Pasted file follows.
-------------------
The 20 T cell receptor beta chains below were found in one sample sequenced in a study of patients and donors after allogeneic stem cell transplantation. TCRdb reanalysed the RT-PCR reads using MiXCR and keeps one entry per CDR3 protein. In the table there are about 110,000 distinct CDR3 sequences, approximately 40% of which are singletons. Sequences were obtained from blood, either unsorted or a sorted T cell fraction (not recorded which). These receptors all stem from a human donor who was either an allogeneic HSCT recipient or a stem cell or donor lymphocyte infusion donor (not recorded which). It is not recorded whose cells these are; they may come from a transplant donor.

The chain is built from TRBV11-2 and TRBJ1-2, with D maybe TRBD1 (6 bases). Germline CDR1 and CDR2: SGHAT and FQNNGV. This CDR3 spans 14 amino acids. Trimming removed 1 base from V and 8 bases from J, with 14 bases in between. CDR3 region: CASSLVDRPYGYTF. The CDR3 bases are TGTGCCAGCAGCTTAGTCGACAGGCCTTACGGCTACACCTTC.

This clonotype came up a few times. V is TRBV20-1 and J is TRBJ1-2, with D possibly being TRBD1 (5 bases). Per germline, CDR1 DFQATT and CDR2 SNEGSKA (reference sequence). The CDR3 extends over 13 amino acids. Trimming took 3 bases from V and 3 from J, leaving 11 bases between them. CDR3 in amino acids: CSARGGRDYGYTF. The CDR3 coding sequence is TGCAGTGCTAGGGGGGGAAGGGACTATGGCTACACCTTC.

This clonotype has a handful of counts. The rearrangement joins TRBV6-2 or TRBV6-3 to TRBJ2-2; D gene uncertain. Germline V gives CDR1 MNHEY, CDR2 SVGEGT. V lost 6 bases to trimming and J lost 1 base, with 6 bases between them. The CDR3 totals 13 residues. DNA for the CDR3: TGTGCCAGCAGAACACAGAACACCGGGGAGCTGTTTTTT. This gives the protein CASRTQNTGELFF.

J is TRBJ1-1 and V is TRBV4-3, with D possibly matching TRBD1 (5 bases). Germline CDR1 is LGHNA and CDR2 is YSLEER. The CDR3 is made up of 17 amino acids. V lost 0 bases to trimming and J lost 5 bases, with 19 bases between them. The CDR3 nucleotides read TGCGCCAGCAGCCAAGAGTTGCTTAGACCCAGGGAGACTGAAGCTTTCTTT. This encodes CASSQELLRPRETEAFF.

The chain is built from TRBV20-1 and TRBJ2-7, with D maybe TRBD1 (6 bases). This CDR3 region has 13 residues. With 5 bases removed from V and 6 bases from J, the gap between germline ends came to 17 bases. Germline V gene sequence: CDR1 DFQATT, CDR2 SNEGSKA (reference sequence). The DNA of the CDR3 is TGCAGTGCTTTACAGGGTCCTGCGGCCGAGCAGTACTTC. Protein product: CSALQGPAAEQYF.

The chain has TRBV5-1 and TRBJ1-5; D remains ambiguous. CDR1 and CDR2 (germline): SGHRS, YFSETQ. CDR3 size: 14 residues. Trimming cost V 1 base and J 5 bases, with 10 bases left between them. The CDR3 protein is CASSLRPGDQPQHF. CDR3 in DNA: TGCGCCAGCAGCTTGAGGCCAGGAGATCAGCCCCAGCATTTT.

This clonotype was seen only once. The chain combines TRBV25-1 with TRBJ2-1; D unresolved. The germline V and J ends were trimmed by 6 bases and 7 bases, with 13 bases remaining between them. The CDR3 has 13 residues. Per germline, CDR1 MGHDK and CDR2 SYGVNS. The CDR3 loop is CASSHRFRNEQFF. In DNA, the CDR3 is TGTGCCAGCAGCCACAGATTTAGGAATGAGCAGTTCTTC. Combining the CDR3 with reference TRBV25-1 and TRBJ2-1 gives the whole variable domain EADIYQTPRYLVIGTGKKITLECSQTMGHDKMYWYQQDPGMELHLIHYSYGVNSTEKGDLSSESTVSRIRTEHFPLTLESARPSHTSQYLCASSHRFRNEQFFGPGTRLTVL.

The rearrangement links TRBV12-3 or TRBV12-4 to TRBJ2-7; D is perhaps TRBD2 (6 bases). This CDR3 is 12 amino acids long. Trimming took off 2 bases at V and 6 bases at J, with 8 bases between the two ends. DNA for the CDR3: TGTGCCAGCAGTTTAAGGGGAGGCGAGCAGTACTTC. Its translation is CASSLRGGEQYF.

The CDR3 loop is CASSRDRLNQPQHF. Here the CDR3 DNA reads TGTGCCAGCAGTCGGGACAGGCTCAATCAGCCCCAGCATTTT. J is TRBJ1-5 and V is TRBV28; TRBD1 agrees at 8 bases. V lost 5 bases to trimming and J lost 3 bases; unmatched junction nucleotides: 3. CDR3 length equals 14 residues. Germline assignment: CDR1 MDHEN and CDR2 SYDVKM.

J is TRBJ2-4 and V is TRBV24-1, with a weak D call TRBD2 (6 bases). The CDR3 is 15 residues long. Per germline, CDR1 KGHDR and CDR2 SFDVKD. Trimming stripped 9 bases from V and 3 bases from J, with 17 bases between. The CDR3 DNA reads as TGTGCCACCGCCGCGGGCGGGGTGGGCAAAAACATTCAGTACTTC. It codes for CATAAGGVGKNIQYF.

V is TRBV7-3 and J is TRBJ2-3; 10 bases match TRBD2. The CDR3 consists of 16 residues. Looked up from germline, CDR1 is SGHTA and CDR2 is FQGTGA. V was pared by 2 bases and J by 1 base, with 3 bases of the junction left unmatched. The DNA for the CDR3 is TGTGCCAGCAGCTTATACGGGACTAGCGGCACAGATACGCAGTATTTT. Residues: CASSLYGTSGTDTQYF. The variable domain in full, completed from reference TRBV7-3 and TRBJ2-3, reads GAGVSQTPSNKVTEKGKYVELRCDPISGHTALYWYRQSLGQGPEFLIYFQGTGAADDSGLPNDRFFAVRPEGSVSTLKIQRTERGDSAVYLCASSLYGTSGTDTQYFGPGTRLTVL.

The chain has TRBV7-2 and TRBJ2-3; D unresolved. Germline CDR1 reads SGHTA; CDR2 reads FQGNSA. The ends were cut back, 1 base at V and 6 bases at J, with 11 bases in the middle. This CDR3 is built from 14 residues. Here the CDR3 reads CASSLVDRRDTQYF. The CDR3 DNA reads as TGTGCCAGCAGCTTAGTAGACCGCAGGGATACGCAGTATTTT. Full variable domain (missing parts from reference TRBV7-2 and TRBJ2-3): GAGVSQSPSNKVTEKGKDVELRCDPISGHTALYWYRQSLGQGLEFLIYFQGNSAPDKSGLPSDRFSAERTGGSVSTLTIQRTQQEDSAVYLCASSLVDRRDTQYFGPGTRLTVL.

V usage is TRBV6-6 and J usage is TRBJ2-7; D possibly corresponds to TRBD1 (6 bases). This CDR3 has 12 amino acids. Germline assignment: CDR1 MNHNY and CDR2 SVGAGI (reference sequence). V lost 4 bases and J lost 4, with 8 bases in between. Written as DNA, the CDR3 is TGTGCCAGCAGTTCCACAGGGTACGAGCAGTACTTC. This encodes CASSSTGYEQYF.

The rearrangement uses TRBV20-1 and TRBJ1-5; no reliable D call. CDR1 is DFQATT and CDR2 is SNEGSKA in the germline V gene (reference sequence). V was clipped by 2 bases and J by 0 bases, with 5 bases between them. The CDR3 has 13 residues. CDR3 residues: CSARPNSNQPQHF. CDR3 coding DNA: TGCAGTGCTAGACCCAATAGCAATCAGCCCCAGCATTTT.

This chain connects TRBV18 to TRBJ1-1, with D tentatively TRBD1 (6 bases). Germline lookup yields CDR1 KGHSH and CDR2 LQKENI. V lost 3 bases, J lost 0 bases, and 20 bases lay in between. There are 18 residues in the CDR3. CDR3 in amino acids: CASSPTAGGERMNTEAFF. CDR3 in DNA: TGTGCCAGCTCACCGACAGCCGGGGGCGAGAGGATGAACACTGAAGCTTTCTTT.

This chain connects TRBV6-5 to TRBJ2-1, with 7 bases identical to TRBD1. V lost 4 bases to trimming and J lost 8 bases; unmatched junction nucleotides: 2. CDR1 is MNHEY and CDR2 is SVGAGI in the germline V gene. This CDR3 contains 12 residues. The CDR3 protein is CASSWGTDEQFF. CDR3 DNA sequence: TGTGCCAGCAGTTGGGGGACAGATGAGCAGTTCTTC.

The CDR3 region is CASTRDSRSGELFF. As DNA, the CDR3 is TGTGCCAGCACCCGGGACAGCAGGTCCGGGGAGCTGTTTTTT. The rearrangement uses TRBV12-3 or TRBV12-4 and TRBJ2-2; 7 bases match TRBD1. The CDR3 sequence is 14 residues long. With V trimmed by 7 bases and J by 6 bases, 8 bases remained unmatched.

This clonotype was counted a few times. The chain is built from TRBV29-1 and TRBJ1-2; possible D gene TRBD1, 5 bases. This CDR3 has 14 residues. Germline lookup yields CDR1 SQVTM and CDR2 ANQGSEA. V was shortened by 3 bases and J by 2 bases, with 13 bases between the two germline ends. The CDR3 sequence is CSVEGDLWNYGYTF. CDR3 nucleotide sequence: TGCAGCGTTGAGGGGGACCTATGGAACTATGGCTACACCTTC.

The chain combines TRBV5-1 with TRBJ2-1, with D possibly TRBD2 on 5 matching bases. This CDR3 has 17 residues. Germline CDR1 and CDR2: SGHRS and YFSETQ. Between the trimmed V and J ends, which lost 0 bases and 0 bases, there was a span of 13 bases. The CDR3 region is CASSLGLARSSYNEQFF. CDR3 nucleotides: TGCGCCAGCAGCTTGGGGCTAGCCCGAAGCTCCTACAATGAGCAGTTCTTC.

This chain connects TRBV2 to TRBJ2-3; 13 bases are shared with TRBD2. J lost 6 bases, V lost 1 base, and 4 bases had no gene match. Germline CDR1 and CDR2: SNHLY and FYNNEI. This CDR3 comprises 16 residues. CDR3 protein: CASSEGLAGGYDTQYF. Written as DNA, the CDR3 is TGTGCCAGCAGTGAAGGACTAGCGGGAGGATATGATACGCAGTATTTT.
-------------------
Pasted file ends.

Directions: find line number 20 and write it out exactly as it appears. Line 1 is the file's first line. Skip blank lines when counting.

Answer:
The chain combines TRBV5-1 with TRBJ2-1, with D possibly TRBD2 on 5 matching bases. This CDR3 has 17 residues. Germline CDR1 and CDR2: SGHRS and YFSETQ. Between the trimmed V and J ends, which lost 0 bases and 0 bases, there was a span of 13 bases. The CDR3 region is CASSLGLARSSYNEQFF. CDR3 nucleotides: TGCGCCAGCAGCTTGGGGCTAGCCCGAAGCTCCTACAATGAGCAGTTCTTC.